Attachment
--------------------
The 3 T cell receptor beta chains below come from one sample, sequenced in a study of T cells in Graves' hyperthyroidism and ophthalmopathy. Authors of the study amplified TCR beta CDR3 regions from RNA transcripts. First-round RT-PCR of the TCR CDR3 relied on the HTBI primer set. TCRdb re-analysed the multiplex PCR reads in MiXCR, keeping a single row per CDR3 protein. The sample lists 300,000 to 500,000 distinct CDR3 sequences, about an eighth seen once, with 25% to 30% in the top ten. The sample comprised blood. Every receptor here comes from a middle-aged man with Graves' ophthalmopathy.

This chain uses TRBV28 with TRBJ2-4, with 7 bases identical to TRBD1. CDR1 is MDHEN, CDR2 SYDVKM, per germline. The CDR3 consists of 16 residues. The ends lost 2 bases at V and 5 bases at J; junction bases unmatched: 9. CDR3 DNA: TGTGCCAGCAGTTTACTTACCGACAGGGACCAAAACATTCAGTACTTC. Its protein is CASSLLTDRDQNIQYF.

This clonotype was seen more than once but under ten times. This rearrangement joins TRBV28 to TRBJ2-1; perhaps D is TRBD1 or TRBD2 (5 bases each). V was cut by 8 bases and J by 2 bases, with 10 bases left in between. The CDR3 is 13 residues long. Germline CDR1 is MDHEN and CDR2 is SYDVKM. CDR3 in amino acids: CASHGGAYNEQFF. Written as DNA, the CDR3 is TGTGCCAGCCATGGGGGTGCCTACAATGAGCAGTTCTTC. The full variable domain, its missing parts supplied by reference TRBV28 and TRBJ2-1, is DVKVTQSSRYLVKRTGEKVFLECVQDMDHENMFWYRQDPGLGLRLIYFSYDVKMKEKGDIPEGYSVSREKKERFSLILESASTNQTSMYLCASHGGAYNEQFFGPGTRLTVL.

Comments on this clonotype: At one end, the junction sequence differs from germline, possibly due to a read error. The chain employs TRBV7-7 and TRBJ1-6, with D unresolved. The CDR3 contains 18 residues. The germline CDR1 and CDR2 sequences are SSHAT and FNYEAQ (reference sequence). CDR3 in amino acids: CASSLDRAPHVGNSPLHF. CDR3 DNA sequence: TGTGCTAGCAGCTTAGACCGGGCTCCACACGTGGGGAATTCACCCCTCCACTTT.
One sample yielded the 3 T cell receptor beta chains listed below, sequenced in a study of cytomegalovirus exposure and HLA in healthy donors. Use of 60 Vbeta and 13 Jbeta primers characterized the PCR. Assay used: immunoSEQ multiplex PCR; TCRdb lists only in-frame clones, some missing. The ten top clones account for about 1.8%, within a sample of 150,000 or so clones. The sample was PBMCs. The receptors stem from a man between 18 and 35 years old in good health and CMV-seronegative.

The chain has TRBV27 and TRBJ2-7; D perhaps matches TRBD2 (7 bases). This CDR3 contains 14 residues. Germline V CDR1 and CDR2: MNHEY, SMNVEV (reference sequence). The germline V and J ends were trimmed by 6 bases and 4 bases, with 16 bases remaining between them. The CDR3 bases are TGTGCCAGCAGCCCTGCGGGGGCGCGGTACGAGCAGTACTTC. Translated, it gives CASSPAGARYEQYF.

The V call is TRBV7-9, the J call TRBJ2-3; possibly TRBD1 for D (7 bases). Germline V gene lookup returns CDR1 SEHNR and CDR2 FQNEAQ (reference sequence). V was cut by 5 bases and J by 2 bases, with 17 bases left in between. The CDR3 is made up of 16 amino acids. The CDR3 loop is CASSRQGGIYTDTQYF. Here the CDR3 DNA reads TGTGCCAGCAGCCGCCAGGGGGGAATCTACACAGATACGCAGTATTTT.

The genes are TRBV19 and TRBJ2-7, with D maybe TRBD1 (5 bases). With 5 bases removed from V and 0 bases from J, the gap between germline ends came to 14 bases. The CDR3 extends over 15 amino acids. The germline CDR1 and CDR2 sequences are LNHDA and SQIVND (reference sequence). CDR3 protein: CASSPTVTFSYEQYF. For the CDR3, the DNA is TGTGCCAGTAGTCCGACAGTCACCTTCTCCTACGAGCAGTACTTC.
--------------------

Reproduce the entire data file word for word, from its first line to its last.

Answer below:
The 3 T cell receptor beta chains below come from one sample, sequenced in a study of T cells in Graves' hyperthyroidism and ophthalmopathy. Authors of the study amplified TCR beta CDR3 regions from RNA transcripts. First-round RT-PCR of the TCR CDR3 relied on the HTBI primer set. TCRdb re-analysed the multiplex PCR reads in MiXCR, keeping a single row per CDR3 protein. The sample lists 300,000 to 500,000 distinct CDR3 sequences, about an eighth seen once, with 25% to 30% in the top ten. The sample comprised blood. Every receptor here comes from a middle-aged man with Graves' ophthalmopathy.

This chain uses TRBV28 with TRBJ2-4, with 7 bases identical to TRBD1. CDR1 is MDHEN, CDR2 SYDVKM, per germline. The CDR3 consists of 16 residues. The ends lost 2 bases at V and 5 bases at J; junction bases unmatched: 9. CDR3 DNA: TGTGCCAGCAGTTTACTTACCGACAGGGACCAAAACATTCAGTACTTC. Its protein is CASSLLTDRDQNIQYF.

This clonotype was seen more than once but under ten times. This rearrangement joins TRBV28 to TRBJ2-1; perhaps D is TRBD1 or TRBD2 (5 bases each). V was cut by 8 bases and J by 2 bases, with 10 bases left in between. The CDR3 is 13 residues long. Germline CDR1 is MDHEN and CDR2 is SYDVKM. CDR3 in amino acids: CASHGGAYNEQFF. Written as DNA, the CDR3 is TGTGCCAGCCATGGGGGTGCCTACAATGAGCAGTTCTTC. The full variable domain, its missing parts supplied by reference TRBV28 and TRBJ2-1, is DVKVTQSSRYLVKRTGEKVFLECVQDMDHENMFWYRQDPGLGLRLIYFSYDVKMKEKGDIPEGYSVSREKKERFSLILESASTNQTSMYLCASHGGAYNEQFFGPGTRLTVL.

Comments on this clonotype: At one end, the junction sequence differs from germline, possibly due to a read error. The chain employs TRBV7-7 and TRBJ1-6, with D unresolved. The CDR3 contains 18 residues. The germline CDR1 and CDR2 sequences are SSHAT and FNYEAQ (reference sequence). CDR3 in amino acids: CASSLDRAPHVGNSPLHF. CDR3 DNA sequence: TGTGCTAGCAGCTTAGACCGGGCTCCACACGTGGGGAATTCACCCCTCCACTTT.
One sample yielded the 3 T cell receptor beta chains listed below, sequenced in a study of cytomegalovirus exposure and HLA in healthy donors. Use of 60 Vbeta and 13 Jbeta primers characterized the PCR. Assay used: immunoSEQ multiplex PCR; TCRdb lists only in-frame clones, some missing. The ten top clones account for about 1.8%, within a sample of 150,000 or so clones. The sample was PBMCs. The receptors stem from a man between 18 and 35 years old in good health and CMV-seronegative.

The chain has TRBV27 and TRBJ2-7; D perhaps matches TRBD2 (7 bases). This CDR3 contains 14 residues. Germline V CDR1 and CDR2: MNHEY, SMNVEV (reference sequence). The germline V and J ends were trimmed by 6 bases and 4 bases, with 16 bases remaining between them. The CDR3 bases are TGTGCCAGCAGCCCTGCGGGGGCGCGGTACGAGCAGTACTTC. Translated, it gives CASSPAGARYEQYF.

The V call is TRBV7-9, the J call TRBJ2-3; possibly TRBD1 for D (7 bases). Germline V gene lookup returns CDR1 SEHNR and CDR2 FQNEAQ (reference sequence). V was cut by 5 bases and J by 2 bases, with 17 bases left in between. The CDR3 is made up of 16 amino acids. The CDR3 loop is CASSRQGGIYTDTQYF. Here the CDR3 DNA reads TGTGCCAGCAGCCGCCAGGGGGGAATCTACACAGATACGCAGTATTTT.

The genes are TRBV19 and TRBJ2-7, with D maybe TRBD1 (5 bases). With 5 bases removed from V and 0 bases from J, the gap between germline ends came to 14 bases. The CDR3 extends over 15 amino acids. The germline CDR1 and CDR2 sequences are LNHDA and SQIVND (reference sequence). CDR3 protein: CASSPTVTFSYEQYF. For the CDR3, the DNA is TGTGCCAGTAGTCCGACAGTCACCTTCTCCTACGAGCAGTACTTC.